Details of how one of the most wanted Genocide fugitives, Protais Mpiranya, evaded justice till his death have emerged, revealing how he was facilitated by officials and members of the military under the government of former Zimbabwean President, Robert Mugabe, to settle in the Southern African country, where he was able to hide till his death in 2006.
The Office of the Prosecutor of the United Nations International Residual Mechanism for Criminal Tribunals (IRMCT) on Thursday confirmed the death of Mpiranya, the last of the major fugitives indicted by the International Criminal Tribunal for Rwanda (ICTR) and was consider among the senior masterminds of the 1994 Genocide against the Tutsi.
The 20-year manhunt for one of the world’s most brutal killers has come to a decisive end in an overgrown cemetery outside Harare.
The body of Mpiranya, who was the commander of the elite presidential guard under former President Juvenal Habyarimana, was traced down in a grave in Zimbabwe where he was buried under false names of ‘Sambao Ndume’, after UN investigators identified it with the help of a critical lead found on a confiscated computer: the hand-drawn design for Mpiranya’s tombstone.
Following the confirmation of the death of Mpiranya, who had a $5m reward for whoever that could lead to his arrest, there are now only five outstanding fugitives still on the run under the IRMCT’s jurisdiction.
IRMCT Chief Prosecutor Serge Brammertz said that the conclusion of the investigation into Mpiranya’s whereabouts will bring some closure to victims of the 1994 Genocide against the Tutsi, who would have wished to see him in court answering the charges.
For many years, Zimbabwe was accused of shielding Mpiranya, who is said to have developed close ties with officials and senior military officials under President Mugabe.
“Accounting for the last of the major ICTR fugitives – Protais Mpiranya – is an important step forward in our continued efforts to achieve justice for the victims of the 1994 Genocide against the Tutsi,”
“For the victims of his crimes, Mpiranya was a feared and notorious fugitive, leader of the Presidential Guard during the Genocide and later a top commander in the FDLR. Confirming his death provides the solace of knowing that he cannot cause further harm,” Brammertz said.
Prosecutor Brammertz said that the results of the investigation are also a testament to the United Nations’ relentless pursuit of accountability for those indicted for the most serious crimes.
“Nearly three decades after the Genocide, my Office continues to track fugitives and prosecute our remaining cases, like the trial of Felicien Kabuga, while also giving our support to national prosecutions in Rwanda and elsewhere,”
“I would like to extend our gratitude to partners whose contributions were essential. The Government of Rwanda continues to be among our strongest supporters and played an important role in this investigation. Law enforcement agencies and prosecution services from Belgium, France, Netherlands, Spain, the United Kingdom, the United States, Zimbabwe and elsewhere also provided assistance,”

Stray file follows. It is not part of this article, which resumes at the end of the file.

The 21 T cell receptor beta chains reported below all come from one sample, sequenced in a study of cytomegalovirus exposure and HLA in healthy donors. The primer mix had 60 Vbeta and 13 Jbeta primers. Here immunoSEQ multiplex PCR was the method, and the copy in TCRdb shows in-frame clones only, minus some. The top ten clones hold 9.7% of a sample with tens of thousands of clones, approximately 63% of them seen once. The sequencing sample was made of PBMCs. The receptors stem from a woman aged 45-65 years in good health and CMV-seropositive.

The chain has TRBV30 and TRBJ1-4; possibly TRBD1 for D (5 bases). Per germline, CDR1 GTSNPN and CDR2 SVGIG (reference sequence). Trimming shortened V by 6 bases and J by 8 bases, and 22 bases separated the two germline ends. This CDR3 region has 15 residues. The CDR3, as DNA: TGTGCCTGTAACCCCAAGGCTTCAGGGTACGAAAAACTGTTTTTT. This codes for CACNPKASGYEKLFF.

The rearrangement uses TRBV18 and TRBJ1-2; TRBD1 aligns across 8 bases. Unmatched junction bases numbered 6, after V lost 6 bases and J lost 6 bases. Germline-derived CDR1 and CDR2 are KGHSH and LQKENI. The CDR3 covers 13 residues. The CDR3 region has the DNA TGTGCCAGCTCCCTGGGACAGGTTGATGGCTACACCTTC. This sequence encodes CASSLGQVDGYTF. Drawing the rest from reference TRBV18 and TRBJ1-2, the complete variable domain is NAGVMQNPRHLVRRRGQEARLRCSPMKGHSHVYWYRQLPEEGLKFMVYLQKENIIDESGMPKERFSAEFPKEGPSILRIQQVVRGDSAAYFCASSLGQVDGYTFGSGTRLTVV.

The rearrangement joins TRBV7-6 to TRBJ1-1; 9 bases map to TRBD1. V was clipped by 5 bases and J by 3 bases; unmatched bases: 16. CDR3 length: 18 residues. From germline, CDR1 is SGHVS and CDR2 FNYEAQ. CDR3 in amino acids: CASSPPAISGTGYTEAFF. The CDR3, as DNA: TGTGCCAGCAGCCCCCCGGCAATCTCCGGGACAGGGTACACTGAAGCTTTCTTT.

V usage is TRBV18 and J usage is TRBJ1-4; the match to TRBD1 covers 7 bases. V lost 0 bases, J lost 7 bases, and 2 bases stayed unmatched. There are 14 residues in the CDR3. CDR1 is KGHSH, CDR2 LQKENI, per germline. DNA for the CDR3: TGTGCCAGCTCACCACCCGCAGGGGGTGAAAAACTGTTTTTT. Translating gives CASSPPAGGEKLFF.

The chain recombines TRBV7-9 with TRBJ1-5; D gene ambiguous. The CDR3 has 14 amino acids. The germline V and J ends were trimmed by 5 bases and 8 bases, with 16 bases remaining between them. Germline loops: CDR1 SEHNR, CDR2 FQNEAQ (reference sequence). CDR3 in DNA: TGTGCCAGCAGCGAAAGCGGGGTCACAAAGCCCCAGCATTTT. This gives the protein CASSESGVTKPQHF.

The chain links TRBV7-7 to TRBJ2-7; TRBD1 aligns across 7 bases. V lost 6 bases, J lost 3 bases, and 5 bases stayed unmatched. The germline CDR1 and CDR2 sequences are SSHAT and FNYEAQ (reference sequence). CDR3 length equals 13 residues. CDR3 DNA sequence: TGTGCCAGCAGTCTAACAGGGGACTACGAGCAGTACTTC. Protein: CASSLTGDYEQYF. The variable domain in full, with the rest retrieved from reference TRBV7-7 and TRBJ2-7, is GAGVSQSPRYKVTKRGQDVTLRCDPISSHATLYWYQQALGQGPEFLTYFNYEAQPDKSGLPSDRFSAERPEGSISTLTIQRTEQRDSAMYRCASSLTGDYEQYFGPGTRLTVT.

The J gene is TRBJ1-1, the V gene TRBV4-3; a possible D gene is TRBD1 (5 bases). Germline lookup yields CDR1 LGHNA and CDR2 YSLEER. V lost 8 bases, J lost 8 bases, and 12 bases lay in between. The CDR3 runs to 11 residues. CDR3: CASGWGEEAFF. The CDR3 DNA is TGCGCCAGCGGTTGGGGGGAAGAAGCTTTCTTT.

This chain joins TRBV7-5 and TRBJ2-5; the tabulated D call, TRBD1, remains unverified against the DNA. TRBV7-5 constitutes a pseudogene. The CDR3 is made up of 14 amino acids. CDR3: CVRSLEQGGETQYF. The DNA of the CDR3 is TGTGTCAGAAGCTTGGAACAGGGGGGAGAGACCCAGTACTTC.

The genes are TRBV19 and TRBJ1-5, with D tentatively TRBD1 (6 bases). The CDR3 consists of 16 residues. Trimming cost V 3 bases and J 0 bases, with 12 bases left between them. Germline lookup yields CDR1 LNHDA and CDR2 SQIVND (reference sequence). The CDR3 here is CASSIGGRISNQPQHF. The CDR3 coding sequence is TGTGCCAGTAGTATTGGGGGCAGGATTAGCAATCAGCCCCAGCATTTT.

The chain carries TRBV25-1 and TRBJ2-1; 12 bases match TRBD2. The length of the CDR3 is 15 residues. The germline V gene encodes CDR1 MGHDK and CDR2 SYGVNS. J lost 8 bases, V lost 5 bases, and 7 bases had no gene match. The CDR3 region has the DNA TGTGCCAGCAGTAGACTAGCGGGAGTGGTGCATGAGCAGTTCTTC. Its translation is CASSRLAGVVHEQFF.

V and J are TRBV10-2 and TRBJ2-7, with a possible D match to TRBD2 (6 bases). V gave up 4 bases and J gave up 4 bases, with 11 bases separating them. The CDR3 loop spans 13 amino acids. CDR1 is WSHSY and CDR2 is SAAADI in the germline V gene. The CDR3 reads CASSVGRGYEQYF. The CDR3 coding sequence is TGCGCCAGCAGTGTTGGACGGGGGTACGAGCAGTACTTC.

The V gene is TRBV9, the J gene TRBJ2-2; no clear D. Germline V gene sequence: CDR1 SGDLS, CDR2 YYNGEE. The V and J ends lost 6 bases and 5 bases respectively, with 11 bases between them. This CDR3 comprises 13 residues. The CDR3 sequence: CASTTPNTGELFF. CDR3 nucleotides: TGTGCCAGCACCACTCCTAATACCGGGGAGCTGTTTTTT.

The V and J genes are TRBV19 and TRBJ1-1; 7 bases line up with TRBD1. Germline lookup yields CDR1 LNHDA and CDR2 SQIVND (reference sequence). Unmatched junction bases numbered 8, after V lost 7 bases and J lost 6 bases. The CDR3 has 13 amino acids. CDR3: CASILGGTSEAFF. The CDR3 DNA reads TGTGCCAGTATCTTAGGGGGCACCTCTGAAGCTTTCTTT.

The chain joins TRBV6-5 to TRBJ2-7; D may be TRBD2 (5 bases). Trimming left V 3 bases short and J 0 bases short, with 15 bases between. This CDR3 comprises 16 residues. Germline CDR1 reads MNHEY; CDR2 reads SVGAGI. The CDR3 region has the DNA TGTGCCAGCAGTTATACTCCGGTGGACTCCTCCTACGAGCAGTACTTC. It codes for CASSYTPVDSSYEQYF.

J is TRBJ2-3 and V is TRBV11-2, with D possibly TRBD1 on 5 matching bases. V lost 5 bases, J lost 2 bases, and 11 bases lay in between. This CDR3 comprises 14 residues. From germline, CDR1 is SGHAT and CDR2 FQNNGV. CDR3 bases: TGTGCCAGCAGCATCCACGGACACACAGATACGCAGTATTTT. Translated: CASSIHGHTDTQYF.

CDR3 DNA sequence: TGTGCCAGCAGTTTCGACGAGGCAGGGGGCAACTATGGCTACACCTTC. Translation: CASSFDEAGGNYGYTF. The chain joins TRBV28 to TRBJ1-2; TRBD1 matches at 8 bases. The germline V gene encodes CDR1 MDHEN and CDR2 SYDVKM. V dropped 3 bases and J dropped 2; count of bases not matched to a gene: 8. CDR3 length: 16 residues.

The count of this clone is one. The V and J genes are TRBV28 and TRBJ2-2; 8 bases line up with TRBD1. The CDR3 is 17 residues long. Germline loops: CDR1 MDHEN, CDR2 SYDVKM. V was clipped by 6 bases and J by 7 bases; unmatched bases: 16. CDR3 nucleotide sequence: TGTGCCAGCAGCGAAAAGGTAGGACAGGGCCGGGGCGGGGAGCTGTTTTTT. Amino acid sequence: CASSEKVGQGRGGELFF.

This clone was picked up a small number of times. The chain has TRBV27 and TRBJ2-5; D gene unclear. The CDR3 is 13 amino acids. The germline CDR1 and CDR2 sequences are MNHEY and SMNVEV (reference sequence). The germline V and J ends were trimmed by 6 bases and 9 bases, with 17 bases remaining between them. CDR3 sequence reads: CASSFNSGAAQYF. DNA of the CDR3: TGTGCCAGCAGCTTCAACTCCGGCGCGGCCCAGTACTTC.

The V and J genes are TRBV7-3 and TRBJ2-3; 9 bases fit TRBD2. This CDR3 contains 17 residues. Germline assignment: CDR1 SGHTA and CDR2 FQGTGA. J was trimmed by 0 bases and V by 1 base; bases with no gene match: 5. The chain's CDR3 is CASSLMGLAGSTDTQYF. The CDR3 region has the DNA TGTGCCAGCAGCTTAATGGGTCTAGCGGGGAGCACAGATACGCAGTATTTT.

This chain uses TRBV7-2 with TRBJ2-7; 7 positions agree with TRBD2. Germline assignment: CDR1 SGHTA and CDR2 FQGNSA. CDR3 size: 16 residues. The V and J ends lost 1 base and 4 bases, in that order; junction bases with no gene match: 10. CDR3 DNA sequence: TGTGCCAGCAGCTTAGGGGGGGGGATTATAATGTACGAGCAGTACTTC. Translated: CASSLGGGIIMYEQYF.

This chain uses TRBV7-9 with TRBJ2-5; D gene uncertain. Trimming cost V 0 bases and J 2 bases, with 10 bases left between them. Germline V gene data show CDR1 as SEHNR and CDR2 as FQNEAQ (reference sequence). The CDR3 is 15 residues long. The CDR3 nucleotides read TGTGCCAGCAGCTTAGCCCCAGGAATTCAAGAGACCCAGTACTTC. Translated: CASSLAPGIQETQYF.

“My Office would like to further recognize again the excellent forensic support provided by the Netherlands Forensic Institute, which conducted the DNA analysis of Mpiranya’s remains,” he added.
As Commander of the Presidential Guard, Mpiranya was indicted by the ICTR in 2000, which was made public in 2002. He was charged with eight counts of genocide, complicity in genocide, crimes against humanity and war crimes.
Notably, he was charged with responsibility for the murders of senior moderate Rwandan leaders at the start of the genocide, including Prime Minister Agathe Uwilingiyimana, the President of the Constitutional Court, the Minister of Agriculture and the Minister of Information. He was also charged with the murders of ten Belgian United Nations peacekeepers during that same period.
Following a challenging and intensive investigation, the OTP determined that Mpiranya died on 5 October 2006 in Harare, Zimbabwe. Following the publication of the ICTR indictment against him, Mpiranya fled to Zimbabwe in late 2002, where he resided until his death.
Mpiranya’s presence in Zimbabwe, and later the fact of his death, were deliberately concealed by the concerted efforts of his family and associates, including up to the present. A summary of the results of the OTP’s successful investigation, which uncovered many key facts despite difficult circumstances, can be found in the attached annex. The OTP will submit a motion to IRMCT judges in due course to officially close the case against Mpiranya.
Contrary to previous reports that Mpiranya ran successful businesses in Zimbabwe, it has been revealed that the wanted man, who died at the age of 50 on October 05, 2006 due to a heart attack resulting from Tuberculosis, was struggling at the time of his death after his transport businesses ran into losses.
According to the details first published by The Guardian, Mpiranya checked himself into the hospital under false names of ‘Sambao Ndume’ after his condition deteriorated and later he died and was buried under the same names. It is believed that despite the pressure from the international community, some officials continue to protect him and his family.
It is believed that Zimbabwe protected him due to his role in the 2nd Congo war, where he fought alongside Zimbabwean forces and DR Congo government forces. Even after his death, the same officials continued to conceal the details of his presence in Zimbabwe and subsequent death.
It was reported that the breakthrough in the search for Mpiranya came in September 2o21 with the seizure of a computer and other material in a raid in a certain European country which is yet to be named.